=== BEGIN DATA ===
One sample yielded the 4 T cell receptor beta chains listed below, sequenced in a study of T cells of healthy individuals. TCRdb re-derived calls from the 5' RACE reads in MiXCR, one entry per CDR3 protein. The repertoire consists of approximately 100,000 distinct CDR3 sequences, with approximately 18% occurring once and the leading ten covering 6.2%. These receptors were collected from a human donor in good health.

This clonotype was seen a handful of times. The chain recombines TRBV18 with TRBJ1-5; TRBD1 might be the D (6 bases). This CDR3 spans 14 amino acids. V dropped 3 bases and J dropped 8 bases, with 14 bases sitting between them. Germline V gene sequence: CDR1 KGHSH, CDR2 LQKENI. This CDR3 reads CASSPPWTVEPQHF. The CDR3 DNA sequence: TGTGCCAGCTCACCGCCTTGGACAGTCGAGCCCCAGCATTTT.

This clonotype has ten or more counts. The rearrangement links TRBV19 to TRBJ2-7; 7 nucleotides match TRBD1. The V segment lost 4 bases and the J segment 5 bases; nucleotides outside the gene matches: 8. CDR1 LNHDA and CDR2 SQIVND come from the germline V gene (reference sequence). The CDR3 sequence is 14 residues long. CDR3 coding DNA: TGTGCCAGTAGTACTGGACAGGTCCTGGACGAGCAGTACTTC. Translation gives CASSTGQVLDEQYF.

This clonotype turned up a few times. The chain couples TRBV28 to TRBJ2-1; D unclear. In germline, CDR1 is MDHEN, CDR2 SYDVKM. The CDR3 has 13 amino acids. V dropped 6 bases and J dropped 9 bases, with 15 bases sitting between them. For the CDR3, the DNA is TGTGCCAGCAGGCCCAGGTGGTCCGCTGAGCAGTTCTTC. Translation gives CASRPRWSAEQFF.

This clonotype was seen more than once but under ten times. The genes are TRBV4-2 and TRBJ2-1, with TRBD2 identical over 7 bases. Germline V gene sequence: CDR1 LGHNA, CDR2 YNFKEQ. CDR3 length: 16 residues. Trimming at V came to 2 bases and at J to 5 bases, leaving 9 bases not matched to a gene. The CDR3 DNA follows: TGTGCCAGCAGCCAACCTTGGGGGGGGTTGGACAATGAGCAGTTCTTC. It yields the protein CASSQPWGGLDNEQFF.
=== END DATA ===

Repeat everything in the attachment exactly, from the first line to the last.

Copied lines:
One sample yielded the 4 T cell receptor beta chains listed below, sequenced in a study of T cells of healthy individuals. TCRdb re-derived calls from the 5' RACE reads in MiXCR, one entry per CDR3 protein. The repertoire consists of approximately 100,000 distinct CDR3 sequences, with approximately 18% occurring once and the leading ten covering 6.2%. These receptors were collected from a human donor in good health.

This clonotype was seen a handful of times. The chain recombines TRBV18 with TRBJ1-5; TRBD1 might be the D (6 bases). This CDR3 spans 14 amino acids. V dropped 3 bases and J dropped 8 bases, with 14 bases sitting between them. Germline V gene sequence: CDR1 KGHSH, CDR2 LQKENI. This CDR3 reads CASSPPWTVEPQHF. The CDR3 DNA sequence: TGTGCCAGCTCACCGCCTTGGACAGTCGAGCCCCAGCATTTT.

This clonotype has ten or more counts. The rearrangement links TRBV19 to TRBJ2-7; 7 nucleotides match TRBD1. The V segment lost 4 bases and the J segment 5 bases; nucleotides outside the gene matches: 8. CDR1 LNHDA and CDR2 SQIVND come from the germline V gene (reference sequence). The CDR3 sequence is 14 residues long. CDR3 coding DNA: TGTGCCAGTAGTACTGGACAGGTCCTGGACGAGCAGTACTTC. Translation gives CASSTGQVLDEQYF.

This clonotype turned up a few times. The chain couples TRBV28 to TRBJ2-1; D unclear. In germline, CDR1 is MDHEN, CDR2 SYDVKM. The CDR3 has 13 amino acids. V dropped 6 bases and J dropped 9 bases, with 15 bases sitting between them. For the CDR3, the DNA is TGTGCCAGCAGGCCCAGGTGGTCCGCTGAGCAGTTCTTC. Translation gives CASRPRWSAEQFF.

This clonotype was seen more than once but under ten times. The genes are TRBV4-2 and TRBJ2-1, with TRBD2 identical over 7 bases. Germline V gene sequence: CDR1 LGHNA, CDR2 YNFKEQ. CDR3 length: 16 residues. Trimming at V came to 2 bases and at J to 5 bases, leaving 9 bases not matched to a gene. The CDR3 DNA follows: TGTGCCAGCAGCCAACCTTGGGGGGGGTTGGACAATGAGCAGTTCTTC. It yields the protein CASSQPWGGLDNEQFF.